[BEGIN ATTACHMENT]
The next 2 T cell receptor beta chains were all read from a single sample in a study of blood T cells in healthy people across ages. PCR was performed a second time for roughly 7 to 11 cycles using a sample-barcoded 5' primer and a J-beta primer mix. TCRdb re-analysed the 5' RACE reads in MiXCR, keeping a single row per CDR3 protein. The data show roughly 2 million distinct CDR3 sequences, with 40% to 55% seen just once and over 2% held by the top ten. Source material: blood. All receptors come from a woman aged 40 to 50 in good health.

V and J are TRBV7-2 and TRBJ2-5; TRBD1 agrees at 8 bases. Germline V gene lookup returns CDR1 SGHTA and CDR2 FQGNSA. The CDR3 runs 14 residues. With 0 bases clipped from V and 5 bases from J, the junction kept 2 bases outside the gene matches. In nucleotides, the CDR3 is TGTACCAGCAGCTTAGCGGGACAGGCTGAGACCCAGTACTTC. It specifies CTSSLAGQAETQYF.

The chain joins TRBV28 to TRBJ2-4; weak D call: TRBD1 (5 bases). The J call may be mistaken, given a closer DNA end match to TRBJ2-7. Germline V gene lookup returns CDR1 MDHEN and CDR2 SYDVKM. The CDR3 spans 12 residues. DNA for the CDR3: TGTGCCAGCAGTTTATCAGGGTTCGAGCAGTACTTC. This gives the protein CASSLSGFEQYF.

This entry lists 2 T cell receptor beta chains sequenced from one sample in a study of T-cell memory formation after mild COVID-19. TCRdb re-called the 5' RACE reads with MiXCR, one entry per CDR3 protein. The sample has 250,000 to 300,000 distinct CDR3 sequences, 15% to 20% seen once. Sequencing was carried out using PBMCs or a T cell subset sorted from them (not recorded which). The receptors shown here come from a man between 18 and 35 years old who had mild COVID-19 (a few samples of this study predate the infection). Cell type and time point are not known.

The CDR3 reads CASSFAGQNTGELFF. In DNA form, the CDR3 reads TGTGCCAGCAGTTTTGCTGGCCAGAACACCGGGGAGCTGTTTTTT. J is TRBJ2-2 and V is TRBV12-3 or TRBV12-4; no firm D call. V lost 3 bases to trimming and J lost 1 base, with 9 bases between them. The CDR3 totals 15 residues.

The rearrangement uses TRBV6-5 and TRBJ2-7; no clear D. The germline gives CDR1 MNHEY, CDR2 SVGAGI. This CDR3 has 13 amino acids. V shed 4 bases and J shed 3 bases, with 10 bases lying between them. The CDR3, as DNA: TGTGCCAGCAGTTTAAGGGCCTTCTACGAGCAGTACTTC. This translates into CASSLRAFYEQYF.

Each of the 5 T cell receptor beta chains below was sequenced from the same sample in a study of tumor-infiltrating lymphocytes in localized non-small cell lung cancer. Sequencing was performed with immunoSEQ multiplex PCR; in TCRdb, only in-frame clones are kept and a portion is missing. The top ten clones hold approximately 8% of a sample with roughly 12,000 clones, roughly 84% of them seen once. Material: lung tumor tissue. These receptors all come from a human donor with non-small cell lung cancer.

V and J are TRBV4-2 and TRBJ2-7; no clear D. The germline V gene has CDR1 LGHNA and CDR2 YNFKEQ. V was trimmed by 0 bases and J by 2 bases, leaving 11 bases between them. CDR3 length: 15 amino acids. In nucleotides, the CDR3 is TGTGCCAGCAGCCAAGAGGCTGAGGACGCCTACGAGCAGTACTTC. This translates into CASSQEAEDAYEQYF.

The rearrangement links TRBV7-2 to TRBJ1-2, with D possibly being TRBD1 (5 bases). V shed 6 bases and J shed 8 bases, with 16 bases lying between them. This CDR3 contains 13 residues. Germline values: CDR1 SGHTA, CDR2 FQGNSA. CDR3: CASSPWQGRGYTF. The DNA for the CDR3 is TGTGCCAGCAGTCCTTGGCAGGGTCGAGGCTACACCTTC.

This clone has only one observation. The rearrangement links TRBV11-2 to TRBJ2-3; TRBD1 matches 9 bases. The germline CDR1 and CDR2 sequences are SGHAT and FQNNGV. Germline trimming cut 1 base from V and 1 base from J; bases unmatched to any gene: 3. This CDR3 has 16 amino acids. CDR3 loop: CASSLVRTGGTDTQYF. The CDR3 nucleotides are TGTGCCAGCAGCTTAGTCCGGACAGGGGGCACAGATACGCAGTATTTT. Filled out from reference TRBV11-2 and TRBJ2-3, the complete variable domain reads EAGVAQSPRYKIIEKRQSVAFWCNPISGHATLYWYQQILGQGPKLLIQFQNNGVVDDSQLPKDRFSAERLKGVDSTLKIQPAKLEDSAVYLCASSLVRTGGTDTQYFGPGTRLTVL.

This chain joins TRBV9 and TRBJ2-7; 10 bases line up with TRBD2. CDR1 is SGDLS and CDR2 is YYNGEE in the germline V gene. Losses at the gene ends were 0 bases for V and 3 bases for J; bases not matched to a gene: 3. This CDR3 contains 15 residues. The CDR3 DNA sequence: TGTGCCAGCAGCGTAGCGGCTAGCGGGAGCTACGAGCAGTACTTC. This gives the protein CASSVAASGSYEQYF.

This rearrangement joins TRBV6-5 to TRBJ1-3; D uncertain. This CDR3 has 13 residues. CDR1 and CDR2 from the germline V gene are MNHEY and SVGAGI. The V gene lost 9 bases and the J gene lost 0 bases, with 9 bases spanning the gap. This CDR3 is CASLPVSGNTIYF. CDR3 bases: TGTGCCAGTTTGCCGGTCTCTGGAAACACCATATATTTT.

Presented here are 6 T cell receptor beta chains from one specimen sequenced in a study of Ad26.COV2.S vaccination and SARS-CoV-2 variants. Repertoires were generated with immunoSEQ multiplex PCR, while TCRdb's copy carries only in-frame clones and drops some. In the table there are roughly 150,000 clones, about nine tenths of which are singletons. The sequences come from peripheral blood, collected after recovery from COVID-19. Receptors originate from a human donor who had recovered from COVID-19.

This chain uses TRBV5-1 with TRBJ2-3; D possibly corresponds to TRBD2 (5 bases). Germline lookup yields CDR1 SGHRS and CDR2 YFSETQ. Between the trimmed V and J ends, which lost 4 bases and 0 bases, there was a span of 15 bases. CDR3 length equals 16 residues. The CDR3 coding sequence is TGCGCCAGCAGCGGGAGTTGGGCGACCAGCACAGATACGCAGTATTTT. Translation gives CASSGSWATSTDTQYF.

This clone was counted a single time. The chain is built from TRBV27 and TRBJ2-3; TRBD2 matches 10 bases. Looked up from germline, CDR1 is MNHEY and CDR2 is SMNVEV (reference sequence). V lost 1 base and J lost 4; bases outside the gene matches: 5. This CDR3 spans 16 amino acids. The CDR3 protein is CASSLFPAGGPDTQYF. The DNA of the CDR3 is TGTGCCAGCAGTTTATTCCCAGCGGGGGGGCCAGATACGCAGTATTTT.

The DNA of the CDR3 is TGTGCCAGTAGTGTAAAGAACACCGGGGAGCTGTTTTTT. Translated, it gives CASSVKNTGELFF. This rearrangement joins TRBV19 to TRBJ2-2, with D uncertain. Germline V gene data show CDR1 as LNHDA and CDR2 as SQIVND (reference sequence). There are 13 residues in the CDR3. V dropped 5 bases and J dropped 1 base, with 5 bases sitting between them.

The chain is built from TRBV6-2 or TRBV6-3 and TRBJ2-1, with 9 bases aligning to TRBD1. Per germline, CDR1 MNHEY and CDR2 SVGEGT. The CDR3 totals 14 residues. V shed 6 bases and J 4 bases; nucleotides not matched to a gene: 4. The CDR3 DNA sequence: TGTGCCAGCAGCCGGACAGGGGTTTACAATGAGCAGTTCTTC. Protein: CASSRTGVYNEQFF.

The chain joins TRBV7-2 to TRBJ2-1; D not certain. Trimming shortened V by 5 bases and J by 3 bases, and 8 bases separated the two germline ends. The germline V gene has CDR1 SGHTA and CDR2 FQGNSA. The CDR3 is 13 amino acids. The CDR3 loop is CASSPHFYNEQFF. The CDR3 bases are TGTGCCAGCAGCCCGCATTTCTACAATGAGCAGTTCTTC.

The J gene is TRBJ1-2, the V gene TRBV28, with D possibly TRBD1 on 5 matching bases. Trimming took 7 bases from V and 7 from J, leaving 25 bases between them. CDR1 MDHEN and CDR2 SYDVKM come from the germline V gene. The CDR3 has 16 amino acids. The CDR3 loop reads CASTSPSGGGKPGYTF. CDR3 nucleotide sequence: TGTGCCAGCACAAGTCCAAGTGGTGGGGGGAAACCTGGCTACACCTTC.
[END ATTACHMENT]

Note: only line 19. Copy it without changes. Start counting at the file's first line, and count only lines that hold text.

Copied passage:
The J gene is TRBJ1-2, the V gene TRBV28, with D possibly TRBD1 on 5 matching bases. Trimming took 7 bases from V and 7 from J, leaving 25 bases between them. CDR1 MDHEN and CDR2 SYDVKM come from the germline V gene. The CDR3 has 16 amino acids. The CDR3 loop reads CASTSPSGGGKPGYTF. CDR3 nucleotide sequence: TGTGCCAGCACAAGTCCAAGTGGTGGGGGGAAACCTGGCTACACCTTC.